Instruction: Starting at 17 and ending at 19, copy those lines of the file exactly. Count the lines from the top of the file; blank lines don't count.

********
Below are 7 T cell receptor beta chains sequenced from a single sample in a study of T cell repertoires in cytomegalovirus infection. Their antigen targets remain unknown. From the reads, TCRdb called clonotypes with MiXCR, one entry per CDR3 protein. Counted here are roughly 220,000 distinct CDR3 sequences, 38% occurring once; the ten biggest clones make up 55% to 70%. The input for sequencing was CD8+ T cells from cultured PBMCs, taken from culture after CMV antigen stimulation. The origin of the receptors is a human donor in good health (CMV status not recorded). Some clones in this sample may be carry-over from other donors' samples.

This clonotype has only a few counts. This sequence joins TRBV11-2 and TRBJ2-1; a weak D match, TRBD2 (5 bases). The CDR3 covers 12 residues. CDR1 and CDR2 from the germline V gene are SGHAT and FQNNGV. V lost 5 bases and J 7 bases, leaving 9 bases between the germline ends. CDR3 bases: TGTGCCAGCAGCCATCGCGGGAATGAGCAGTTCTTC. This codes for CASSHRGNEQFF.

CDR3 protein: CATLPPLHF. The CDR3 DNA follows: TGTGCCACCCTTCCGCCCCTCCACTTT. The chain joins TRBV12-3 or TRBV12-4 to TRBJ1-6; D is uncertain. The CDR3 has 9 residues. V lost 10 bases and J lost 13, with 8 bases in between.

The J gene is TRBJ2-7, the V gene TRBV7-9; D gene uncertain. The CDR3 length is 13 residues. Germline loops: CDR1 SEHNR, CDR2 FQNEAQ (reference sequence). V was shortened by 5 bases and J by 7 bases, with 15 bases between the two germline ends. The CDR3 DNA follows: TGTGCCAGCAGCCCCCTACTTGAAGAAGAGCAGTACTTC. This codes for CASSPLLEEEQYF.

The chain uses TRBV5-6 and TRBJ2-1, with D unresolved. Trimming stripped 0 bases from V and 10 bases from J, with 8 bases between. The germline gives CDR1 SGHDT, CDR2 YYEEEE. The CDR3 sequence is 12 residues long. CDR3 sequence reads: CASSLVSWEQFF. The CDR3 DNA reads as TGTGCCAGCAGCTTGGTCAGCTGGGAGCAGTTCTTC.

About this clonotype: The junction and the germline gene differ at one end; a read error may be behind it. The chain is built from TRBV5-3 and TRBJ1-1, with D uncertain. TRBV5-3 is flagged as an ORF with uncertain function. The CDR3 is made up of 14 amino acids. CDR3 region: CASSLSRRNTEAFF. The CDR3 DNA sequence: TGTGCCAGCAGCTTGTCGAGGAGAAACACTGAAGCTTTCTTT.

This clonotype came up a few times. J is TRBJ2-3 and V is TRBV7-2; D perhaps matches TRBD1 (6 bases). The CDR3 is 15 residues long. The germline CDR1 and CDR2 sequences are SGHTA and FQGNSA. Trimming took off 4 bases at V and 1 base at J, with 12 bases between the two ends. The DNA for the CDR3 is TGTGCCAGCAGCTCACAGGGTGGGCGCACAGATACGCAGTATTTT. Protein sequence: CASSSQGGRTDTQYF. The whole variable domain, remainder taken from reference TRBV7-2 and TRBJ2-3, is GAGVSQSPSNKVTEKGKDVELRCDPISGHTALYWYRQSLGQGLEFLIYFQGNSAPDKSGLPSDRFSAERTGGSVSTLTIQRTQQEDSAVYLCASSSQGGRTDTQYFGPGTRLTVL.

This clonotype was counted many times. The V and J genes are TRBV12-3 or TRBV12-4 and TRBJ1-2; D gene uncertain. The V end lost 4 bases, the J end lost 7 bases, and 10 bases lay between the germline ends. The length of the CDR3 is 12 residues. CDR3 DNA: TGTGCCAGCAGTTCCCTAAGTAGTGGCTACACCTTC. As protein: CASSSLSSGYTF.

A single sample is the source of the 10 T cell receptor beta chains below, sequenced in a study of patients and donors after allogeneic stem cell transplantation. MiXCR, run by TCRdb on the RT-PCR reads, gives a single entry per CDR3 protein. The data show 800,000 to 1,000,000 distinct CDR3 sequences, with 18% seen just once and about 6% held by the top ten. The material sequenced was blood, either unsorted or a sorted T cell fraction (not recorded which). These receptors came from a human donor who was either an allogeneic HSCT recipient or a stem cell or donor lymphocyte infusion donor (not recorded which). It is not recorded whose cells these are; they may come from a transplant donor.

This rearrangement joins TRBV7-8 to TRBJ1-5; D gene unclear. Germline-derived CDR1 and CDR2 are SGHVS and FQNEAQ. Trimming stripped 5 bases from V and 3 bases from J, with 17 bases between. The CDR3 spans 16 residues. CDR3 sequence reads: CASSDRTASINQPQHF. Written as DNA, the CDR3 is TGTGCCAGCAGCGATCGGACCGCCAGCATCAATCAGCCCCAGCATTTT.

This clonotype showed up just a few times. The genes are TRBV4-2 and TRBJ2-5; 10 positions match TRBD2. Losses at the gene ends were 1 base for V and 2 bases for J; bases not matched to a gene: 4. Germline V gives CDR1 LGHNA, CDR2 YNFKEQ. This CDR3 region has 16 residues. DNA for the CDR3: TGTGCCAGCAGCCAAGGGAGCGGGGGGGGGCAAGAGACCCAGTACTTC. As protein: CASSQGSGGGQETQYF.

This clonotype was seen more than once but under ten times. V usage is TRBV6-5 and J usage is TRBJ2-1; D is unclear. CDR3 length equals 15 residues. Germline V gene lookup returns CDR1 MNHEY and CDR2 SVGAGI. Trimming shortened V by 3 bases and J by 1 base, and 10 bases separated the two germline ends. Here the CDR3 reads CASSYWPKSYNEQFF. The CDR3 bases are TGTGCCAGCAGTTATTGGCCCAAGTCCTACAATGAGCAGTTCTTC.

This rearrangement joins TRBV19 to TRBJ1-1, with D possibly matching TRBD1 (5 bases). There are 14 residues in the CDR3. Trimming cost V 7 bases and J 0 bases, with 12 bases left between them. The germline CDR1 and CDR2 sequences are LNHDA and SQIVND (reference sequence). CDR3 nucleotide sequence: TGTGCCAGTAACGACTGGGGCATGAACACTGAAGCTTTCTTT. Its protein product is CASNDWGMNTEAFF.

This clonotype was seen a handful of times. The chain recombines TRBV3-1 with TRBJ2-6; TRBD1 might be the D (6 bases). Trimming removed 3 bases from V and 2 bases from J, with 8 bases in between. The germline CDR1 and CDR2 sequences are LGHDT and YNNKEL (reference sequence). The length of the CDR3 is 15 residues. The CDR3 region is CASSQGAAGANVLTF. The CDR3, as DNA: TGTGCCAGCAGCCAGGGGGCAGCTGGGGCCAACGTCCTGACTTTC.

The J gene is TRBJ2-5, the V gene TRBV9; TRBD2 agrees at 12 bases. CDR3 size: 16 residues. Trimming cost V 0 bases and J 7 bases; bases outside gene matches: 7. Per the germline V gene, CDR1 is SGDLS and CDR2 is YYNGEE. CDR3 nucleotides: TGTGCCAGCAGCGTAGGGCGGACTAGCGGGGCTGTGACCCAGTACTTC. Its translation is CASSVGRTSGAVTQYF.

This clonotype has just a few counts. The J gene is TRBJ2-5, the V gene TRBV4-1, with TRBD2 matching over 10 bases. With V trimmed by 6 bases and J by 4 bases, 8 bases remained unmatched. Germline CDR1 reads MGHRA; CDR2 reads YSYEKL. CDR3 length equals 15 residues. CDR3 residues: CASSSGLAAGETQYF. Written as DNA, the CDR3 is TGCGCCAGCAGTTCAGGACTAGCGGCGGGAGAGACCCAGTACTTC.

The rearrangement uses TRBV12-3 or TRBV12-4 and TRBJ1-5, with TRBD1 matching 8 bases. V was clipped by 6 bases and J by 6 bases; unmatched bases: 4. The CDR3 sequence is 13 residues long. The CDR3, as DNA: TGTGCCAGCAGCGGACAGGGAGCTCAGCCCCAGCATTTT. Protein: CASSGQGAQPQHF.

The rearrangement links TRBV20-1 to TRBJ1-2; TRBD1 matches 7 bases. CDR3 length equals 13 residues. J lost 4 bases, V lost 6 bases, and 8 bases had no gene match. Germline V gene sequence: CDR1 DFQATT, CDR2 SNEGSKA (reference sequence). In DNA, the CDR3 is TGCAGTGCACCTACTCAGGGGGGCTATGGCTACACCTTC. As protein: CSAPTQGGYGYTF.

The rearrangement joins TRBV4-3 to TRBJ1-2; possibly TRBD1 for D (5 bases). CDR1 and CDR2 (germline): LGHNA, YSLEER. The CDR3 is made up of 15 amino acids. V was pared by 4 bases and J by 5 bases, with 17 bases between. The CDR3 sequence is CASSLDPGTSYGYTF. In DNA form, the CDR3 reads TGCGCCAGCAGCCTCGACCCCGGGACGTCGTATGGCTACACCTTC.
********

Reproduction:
The rearrangement uses TRBV12-3 or TRBV12-4 and TRBJ1-5, with TRBD1 matching 8 bases. V was clipped by 6 bases and J by 6 bases; unmatched bases: 4. The CDR3 sequence is 13 residues long. The CDR3, as DNA: TGTGCCAGCAGCGGACAGGGAGCTCAGCCCCAGCATTTT. Protein: CASSGQGAQPQHF.

The rearrangement links TRBV20-1 to TRBJ1-2; TRBD1 matches 7 bases. CDR3 length equals 13 residues. J lost 4 bases, V lost 6 bases, and 8 bases had no gene match. Germline V gene sequence: CDR1 DFQATT, CDR2 SNEGSKA (reference sequence). In DNA, the CDR3 is TGCAGTGCACCTACTCAGGGGGGCTATGGCTACACCTTC. As protein: CSAPTQGGYGYTF.

The rearrangement joins TRBV4-3 to TRBJ1-2; possibly TRBD1 for D (5 bases). CDR1 and CDR2 (germline): LGHNA, YSLEER. The CDR3 is made up of 15 amino acids. V was pared by 4 bases and J by 5 bases, with 17 bases between. The CDR3 sequence is CASSLDPGTSYGYTF. In DNA form, the CDR3 reads TGCGCCAGCAGCCTCGACCCCGGGACGTCGTATGGCTACACCTTC.